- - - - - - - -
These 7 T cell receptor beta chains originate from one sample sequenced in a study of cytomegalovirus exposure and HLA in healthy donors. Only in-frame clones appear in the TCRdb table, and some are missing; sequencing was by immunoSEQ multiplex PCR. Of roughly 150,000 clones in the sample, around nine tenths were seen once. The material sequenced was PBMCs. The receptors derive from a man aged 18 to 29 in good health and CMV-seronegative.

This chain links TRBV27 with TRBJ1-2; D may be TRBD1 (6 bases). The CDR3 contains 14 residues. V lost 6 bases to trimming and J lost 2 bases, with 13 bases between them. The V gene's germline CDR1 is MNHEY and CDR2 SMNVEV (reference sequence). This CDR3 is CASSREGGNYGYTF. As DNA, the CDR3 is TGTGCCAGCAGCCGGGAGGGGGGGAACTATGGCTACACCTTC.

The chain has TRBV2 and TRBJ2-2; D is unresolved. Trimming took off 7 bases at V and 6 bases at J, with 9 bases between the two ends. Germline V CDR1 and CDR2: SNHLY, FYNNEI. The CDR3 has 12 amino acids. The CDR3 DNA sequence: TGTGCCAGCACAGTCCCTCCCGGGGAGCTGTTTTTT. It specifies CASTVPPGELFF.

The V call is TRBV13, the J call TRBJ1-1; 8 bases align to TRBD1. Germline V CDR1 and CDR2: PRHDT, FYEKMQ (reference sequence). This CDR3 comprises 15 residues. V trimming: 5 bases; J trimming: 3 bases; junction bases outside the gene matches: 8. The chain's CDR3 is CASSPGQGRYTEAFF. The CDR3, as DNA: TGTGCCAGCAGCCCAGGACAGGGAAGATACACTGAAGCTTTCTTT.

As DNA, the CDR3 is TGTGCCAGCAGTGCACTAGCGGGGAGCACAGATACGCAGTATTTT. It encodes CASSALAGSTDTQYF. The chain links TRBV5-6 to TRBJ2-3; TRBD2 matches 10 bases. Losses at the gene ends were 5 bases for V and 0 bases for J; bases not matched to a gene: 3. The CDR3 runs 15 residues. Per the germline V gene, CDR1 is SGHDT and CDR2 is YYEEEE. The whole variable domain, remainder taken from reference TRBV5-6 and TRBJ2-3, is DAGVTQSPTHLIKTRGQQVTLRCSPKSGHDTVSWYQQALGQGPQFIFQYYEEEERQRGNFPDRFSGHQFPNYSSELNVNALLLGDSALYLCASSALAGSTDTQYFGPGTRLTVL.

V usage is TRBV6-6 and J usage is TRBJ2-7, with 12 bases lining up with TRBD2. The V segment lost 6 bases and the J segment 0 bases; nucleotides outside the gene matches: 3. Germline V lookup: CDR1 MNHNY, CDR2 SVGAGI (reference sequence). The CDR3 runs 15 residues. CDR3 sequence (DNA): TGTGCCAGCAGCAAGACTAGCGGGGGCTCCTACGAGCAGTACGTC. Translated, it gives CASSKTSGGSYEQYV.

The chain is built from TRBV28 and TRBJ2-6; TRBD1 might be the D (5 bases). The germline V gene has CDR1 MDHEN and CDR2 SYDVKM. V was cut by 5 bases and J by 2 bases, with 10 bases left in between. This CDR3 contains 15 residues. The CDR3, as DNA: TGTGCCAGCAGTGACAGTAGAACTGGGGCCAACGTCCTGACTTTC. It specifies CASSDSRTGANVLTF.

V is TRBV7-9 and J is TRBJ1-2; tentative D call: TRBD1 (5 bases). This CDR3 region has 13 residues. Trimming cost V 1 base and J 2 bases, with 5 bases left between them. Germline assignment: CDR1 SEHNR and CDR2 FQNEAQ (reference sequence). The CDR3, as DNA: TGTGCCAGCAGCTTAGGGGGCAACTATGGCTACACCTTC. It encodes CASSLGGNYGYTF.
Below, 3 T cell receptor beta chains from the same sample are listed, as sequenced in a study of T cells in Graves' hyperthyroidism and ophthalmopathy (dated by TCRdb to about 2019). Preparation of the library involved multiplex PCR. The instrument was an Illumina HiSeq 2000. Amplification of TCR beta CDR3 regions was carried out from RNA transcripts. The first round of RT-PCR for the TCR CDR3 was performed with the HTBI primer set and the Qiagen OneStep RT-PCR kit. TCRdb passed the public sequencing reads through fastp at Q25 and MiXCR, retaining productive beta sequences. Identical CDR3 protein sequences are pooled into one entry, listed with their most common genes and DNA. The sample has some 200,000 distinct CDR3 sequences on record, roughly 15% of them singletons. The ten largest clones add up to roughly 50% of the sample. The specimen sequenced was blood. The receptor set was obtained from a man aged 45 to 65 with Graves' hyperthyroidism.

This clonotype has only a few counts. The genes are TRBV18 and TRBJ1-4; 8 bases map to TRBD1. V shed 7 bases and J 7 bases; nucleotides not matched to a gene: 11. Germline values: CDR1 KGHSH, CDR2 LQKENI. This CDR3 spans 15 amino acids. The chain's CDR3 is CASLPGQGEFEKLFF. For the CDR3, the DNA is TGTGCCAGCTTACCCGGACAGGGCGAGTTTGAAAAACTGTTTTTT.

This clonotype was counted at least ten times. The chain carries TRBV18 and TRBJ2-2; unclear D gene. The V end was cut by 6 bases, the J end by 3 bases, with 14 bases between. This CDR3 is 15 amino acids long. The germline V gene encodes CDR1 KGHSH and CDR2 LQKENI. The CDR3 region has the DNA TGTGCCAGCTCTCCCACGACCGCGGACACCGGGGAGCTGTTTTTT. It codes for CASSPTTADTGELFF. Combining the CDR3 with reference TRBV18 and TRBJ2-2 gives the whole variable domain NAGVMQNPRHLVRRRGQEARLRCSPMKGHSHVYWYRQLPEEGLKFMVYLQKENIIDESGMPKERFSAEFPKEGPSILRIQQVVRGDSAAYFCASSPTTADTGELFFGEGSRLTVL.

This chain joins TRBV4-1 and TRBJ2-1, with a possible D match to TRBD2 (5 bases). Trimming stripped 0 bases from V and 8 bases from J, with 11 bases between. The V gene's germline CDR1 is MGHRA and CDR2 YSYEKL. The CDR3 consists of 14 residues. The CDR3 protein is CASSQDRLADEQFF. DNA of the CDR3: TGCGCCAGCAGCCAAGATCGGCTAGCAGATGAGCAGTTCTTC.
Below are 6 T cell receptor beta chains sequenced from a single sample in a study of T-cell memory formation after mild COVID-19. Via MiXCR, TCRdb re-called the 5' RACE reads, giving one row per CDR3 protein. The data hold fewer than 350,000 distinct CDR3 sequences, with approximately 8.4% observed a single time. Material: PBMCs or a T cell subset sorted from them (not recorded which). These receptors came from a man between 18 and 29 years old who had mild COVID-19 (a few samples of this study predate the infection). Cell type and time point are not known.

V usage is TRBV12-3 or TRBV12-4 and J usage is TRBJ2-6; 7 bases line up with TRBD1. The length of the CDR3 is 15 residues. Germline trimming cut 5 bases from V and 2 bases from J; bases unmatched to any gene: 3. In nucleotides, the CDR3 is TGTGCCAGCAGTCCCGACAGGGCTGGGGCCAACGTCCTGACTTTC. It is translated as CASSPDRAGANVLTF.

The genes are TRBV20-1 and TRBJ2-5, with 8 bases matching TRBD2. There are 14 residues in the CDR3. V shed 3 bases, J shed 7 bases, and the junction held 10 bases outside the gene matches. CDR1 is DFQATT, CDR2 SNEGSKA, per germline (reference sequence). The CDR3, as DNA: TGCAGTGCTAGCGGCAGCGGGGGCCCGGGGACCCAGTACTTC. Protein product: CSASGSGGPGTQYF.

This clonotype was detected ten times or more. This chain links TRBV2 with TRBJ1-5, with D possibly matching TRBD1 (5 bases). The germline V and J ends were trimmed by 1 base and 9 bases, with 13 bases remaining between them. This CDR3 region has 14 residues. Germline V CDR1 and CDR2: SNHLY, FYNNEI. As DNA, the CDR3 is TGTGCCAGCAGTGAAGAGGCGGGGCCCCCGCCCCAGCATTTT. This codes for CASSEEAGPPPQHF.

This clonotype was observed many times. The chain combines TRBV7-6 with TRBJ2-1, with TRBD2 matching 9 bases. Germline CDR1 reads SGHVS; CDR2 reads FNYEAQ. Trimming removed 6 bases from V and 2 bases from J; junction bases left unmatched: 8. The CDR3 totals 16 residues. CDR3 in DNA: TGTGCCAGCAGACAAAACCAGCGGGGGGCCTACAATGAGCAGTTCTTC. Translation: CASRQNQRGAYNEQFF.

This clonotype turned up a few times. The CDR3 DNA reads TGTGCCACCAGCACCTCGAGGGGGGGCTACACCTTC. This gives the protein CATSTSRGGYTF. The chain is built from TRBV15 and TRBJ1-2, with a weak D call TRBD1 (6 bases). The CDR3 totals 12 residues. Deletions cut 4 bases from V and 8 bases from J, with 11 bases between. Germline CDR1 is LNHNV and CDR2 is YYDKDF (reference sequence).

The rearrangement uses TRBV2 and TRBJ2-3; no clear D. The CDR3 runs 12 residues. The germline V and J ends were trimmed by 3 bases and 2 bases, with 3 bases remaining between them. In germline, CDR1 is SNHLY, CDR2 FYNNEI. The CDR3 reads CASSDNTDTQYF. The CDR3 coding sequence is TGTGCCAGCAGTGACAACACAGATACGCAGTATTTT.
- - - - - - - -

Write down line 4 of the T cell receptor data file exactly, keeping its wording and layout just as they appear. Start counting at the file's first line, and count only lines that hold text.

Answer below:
The V call is TRBV13, the J call TRBJ1-1; 8 bases align to TRBD1. Germline V CDR1 and CDR2: PRHDT, FYEKMQ (reference sequence). This CDR3 comprises 15 residues. V trimming: 5 bases; J trimming: 3 bases; junction bases outside the gene matches: 8. The chain's CDR3 is CASSPGQGRYTEAFF. The CDR3, as DNA: TGTGCCAGCAGCCCAGGACAGGGAAGATACACTGAAGCTTTCTTT.